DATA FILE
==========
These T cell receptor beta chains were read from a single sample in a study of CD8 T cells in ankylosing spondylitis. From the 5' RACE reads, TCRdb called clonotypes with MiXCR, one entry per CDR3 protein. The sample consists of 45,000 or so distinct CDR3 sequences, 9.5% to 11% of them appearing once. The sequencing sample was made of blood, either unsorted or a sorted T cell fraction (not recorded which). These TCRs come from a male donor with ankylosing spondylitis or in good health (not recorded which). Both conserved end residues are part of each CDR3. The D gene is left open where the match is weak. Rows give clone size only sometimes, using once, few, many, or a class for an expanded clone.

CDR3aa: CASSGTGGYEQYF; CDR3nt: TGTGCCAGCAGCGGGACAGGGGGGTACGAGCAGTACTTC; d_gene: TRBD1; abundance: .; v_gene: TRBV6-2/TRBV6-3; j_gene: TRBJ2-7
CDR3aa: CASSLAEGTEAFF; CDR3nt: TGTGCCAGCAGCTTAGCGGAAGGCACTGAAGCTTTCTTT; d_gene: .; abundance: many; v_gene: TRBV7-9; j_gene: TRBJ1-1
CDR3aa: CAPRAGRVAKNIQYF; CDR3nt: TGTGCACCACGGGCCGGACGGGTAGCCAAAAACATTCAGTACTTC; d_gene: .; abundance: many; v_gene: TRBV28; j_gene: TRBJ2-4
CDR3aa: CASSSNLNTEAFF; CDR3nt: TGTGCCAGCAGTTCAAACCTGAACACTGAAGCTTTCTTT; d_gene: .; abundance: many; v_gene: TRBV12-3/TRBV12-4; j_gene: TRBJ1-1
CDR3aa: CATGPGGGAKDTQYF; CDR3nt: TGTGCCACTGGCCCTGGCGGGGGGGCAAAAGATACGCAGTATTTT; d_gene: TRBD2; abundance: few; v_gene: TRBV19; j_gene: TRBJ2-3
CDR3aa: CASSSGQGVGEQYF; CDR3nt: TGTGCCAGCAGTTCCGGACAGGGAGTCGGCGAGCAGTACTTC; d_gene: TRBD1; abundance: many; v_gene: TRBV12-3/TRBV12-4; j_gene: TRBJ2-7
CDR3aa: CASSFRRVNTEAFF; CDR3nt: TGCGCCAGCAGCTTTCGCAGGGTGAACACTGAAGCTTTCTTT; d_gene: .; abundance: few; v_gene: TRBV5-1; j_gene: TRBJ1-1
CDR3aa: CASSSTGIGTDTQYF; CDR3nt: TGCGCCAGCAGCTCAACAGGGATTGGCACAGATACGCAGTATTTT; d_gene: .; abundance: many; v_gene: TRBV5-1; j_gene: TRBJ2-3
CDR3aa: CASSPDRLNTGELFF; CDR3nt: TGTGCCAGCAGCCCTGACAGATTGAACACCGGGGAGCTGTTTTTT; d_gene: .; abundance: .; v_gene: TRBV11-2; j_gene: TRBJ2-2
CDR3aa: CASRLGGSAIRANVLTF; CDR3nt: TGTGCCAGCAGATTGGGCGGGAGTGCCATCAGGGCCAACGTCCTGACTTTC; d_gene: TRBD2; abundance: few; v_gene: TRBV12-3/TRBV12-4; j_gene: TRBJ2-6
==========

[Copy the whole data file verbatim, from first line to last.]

These T cell receptor beta chains were read from a single sample in a study of CD8 T cells in ankylosing spondylitis. From the 5' RACE reads, TCRdb called clonotypes with MiXCR, one entry per CDR3 protein. The sample consists of 45,000 or so distinct CDR3 sequences, 9.5% to 11% of them appearing once. The sequencing sample was made of blood, either unsorted or a sorted T cell fraction (not recorded which). These TCRs come from a male donor with ankylosing spondylitis or in good health (not recorded which). Both conserved end residues are part of each CDR3. The D gene is left open where the match is weak. Rows give clone size only sometimes, using once, few, many, or a class for an expanded clone.

CDR3aa: CASSGTGGYEQYF; CDR3nt: TGTGCCAGCAGCGGGACAGGGGGGTACGAGCAGTACTTC; d_gene: TRBD1; abundance: .; v_gene: TRBV6-2/TRBV6-3; j_gene: TRBJ2-7
CDR3aa: CASSLAEGTEAFF; CDR3nt: TGTGCCAGCAGCTTAGCGGAAGGCACTGAAGCTTTCTTT; d_gene: .; abundance: many; v_gene: TRBV7-9; j_gene: TRBJ1-1
CDR3aa: CAPRAGRVAKNIQYF; CDR3nt: TGTGCACCACGGGCCGGACGGGTAGCCAAAAACATTCAGTACTTC; d_gene: .; abundance: many; v_gene: TRBV28; j_gene: TRBJ2-4
CDR3aa: CASSSNLNTEAFF; CDR3nt: TGTGCCAGCAGTTCAAACCTGAACACTGAAGCTTTCTTT; d_gene: .; abundance: many; v_gene: TRBV12-3/TRBV12-4; j_gene: TRBJ1-1
CDR3aa: CATGPGGGAKDTQYF; CDR3nt: TGTGCCACTGGCCCTGGCGGGGGGGCAAAAGATACGCAGTATTTT; d_gene: TRBD2; abundance: few; v_gene: TRBV19; j_gene: TRBJ2-3
CDR3aa: CASSSGQGVGEQYF; CDR3nt: TGTGCCAGCAGTTCCGGACAGGGAGTCGGCGAGCAGTACTTC; d_gene: TRBD1; abundance: many; v_gene: TRBV12-3/TRBV12-4; j_gene: TRBJ2-7
CDR3aa: CASSFRRVNTEAFF; CDR3nt: TGCGCCAGCAGCTTTCGCAGGGTGAACACTGAAGCTTTCTTT; d_gene: .; abundance: few; v_gene: TRBV5-1; j_gene: TRBJ1-1
CDR3aa: CASSSTGIGTDTQYF; CDR3nt: TGCGCCAGCAGCTCAACAGGGATTGGCACAGATACGCAGTATTTT; d_gene: .; abundance: many; v_gene: TRBV5-1; j_gene: TRBJ2-3
CDR3aa: CASSPDRLNTGELFF; CDR3nt: TGTGCCAGCAGCCCTGACAGATTGAACACCGGGGAGCTGTTTTTT; d_gene: .; abundance: .; v_gene: TRBV11-2; j_gene: TRBJ2-2
CDR3aa: CASRLGGSAIRANVLTF; CDR3nt: TGTGCCAGCAGATTGGGCGGGAGTGCCATCAGGGCCAACGTCCTGACTTTC; d_gene: TRBD2; abundance: few; v_gene: TRBV12-3/TRBV12-4; j_gene: TRBJ2-6